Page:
3. Embrace being high touch with consumers. Amazon will never be able to compete with your financial institution when it comes to personal touch. If you have a presence in your community, use it. People love having a human to talk to and we can’t shy away from that. Yes, digital is critical to our future, but our humanity gives us the edge. For example, Stanford FCU’s home-buying seminars fill up every time we offer them (currently once a month). My question was, “Why don’t we try doing home buying seminars twice a month? ( Read More: Technology Must Make Digital Banking More Human )

4. Try 10x improvement experiments. We have a goal of finding and executing on between two and four improvement opportunities in the coming year, and We expect about half of our experiments to result in a true 10x improvement. We mine our own data, spending a significant amount of time looking for trends and opportunities based off of what we know our consumers are doing today. After all, we know every transaction going in and out of their account. That data alone is incredibly rich. The insights we derive from this data help influence where we could see the biggest gains.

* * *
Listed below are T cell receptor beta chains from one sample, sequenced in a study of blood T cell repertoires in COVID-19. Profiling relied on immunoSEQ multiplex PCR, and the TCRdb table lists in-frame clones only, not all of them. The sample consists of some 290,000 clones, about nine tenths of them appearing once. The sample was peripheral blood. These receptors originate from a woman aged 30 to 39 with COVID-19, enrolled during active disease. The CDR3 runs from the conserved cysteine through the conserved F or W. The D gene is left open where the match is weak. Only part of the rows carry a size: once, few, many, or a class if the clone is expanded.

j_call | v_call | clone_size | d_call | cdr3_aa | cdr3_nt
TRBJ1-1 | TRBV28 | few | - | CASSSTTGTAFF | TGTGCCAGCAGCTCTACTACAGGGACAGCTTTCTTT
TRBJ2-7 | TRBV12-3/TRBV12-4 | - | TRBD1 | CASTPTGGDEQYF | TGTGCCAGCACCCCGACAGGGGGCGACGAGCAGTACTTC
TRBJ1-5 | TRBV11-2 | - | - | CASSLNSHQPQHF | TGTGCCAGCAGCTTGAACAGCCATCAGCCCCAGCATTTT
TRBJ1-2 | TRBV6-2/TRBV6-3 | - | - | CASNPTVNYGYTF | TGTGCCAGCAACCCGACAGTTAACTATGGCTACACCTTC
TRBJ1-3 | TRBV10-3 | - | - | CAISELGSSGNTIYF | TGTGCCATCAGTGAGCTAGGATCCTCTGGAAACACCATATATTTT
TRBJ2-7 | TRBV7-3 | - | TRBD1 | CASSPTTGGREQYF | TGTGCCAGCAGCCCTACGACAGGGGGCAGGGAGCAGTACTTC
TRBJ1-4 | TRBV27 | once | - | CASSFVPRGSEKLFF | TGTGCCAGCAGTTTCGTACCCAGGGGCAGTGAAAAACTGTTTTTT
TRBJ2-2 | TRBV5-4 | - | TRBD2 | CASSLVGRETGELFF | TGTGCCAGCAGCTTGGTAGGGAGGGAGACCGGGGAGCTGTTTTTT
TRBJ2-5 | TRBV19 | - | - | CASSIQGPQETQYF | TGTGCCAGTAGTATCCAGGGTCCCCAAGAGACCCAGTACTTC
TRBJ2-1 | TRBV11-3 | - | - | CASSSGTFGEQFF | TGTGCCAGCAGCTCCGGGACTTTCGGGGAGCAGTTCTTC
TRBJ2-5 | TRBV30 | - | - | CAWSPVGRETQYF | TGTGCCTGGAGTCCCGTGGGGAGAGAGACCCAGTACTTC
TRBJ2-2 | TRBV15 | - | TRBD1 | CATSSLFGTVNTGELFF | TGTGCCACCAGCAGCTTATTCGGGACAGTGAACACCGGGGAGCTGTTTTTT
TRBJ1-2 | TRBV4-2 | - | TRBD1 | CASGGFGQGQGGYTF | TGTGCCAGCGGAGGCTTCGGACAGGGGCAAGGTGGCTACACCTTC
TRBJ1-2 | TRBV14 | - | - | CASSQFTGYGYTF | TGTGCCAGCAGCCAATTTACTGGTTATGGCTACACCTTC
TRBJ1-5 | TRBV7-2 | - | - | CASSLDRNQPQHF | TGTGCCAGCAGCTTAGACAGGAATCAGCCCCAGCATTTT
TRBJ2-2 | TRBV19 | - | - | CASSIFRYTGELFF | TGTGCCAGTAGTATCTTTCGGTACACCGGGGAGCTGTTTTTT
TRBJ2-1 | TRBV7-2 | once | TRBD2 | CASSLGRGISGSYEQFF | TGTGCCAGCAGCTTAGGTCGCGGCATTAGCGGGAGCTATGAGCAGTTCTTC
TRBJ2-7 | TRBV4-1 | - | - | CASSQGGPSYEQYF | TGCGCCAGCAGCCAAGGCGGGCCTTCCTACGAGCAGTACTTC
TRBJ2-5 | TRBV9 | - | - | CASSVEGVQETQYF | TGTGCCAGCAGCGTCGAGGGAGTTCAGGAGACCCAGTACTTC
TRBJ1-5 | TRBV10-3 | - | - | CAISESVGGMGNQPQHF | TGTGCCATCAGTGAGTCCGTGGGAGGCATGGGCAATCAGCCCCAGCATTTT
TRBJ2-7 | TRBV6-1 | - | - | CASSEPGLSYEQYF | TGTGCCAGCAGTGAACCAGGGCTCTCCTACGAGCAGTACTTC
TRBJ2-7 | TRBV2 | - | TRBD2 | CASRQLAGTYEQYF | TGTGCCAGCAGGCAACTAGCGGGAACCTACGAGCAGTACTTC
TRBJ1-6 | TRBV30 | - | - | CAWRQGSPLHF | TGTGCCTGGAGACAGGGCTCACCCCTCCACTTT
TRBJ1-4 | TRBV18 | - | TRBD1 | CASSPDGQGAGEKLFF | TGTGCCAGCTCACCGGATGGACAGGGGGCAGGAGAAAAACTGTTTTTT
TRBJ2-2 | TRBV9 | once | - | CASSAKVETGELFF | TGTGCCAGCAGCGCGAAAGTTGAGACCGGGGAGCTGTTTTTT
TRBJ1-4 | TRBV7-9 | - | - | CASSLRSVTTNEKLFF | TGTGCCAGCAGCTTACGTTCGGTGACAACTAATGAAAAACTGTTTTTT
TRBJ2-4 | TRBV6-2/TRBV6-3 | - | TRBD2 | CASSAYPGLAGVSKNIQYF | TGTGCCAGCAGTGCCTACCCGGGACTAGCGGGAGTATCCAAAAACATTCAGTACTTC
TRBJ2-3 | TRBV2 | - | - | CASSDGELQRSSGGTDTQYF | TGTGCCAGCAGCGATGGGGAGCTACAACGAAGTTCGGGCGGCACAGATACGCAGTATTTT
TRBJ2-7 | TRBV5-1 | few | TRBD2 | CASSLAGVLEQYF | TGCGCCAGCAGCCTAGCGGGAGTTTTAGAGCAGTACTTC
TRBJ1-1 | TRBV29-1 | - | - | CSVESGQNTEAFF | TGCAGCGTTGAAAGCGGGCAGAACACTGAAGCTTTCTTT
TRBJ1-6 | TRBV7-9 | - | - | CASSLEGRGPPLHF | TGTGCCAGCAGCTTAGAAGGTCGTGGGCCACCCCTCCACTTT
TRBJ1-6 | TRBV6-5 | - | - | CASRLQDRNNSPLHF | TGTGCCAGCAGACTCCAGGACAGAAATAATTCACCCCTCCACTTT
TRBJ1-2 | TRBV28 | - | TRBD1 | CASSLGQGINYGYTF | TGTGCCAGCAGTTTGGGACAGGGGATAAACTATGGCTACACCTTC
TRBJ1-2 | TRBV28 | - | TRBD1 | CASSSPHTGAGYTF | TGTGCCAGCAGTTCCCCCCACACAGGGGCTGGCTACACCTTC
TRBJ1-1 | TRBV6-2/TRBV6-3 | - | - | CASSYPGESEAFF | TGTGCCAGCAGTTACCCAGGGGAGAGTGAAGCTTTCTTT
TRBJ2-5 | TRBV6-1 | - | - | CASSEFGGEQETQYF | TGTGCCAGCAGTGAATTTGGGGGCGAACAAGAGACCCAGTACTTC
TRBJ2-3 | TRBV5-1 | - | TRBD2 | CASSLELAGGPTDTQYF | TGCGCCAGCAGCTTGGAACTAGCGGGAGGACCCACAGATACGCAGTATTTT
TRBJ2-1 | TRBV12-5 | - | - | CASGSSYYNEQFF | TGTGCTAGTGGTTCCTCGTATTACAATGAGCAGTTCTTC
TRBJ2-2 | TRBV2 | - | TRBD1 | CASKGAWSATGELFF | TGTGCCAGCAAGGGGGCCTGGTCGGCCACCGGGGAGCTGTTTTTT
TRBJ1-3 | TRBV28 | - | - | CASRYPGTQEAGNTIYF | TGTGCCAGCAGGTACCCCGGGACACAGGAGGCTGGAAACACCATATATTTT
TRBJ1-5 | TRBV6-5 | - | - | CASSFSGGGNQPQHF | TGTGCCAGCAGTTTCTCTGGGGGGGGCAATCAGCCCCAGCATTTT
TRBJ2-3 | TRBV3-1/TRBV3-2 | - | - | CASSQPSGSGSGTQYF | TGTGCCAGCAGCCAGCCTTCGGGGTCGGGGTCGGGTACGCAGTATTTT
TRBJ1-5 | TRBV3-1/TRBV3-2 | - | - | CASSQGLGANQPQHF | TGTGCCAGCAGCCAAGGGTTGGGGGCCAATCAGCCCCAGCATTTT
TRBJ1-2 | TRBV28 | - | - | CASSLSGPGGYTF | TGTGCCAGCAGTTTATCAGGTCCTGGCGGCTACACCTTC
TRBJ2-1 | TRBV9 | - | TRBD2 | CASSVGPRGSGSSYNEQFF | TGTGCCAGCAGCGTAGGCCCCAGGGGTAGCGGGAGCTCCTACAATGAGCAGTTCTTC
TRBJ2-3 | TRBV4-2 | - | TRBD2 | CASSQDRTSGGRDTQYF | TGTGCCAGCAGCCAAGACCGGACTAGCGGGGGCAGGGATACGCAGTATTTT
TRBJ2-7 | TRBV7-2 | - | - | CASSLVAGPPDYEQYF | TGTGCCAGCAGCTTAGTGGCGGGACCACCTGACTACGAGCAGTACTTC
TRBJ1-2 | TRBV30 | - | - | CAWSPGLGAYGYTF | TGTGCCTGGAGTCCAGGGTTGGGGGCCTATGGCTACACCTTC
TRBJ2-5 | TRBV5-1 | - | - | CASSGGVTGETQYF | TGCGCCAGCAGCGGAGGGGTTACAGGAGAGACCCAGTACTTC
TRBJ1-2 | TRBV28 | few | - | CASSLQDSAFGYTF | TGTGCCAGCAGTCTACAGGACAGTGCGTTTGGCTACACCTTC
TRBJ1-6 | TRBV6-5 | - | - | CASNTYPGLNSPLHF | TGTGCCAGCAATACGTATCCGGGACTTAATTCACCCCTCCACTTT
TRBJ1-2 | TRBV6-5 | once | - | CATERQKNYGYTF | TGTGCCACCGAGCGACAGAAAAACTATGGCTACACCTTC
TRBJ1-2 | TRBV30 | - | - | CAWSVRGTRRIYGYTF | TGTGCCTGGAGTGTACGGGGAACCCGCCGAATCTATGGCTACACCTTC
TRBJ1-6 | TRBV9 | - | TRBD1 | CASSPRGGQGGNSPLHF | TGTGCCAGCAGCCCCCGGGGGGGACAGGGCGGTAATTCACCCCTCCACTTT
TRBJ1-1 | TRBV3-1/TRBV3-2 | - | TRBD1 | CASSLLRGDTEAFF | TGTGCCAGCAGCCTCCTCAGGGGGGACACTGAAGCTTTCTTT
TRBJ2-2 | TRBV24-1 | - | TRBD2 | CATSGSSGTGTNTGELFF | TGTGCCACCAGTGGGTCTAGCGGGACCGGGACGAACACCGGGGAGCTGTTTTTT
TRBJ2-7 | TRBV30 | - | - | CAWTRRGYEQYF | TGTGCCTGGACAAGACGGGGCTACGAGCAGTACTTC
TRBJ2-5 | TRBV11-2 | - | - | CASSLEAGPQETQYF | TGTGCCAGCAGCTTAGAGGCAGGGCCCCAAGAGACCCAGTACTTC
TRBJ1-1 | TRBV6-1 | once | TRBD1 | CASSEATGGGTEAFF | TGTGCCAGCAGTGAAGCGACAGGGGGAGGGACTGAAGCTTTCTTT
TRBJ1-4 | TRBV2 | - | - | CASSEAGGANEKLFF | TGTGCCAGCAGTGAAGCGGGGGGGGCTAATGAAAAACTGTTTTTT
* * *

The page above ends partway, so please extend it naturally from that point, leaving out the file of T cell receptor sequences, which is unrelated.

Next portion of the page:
5. Spend time with customers. Soon after my arrival at Stanford FCU there were some concerns about the experience our members were having with our online account-opening software. Rather than rely on the opinions of our own staff, we called about 100 members who had opened accounts in the past six months to probe their experiences. One member asked about our member referral program. They had recently referred a friend and wanted to know when they would receive their $25. The member had this beautiful accent, and we quickly realized that international communities are very tight. We did some research and quickly found some big opportunities for us to better engage the international community, specifically with an emphasis on referrals. This situation illustrates how simple questions and basic conversations can shape how you identifies opportunities and solve problems throughout your organization.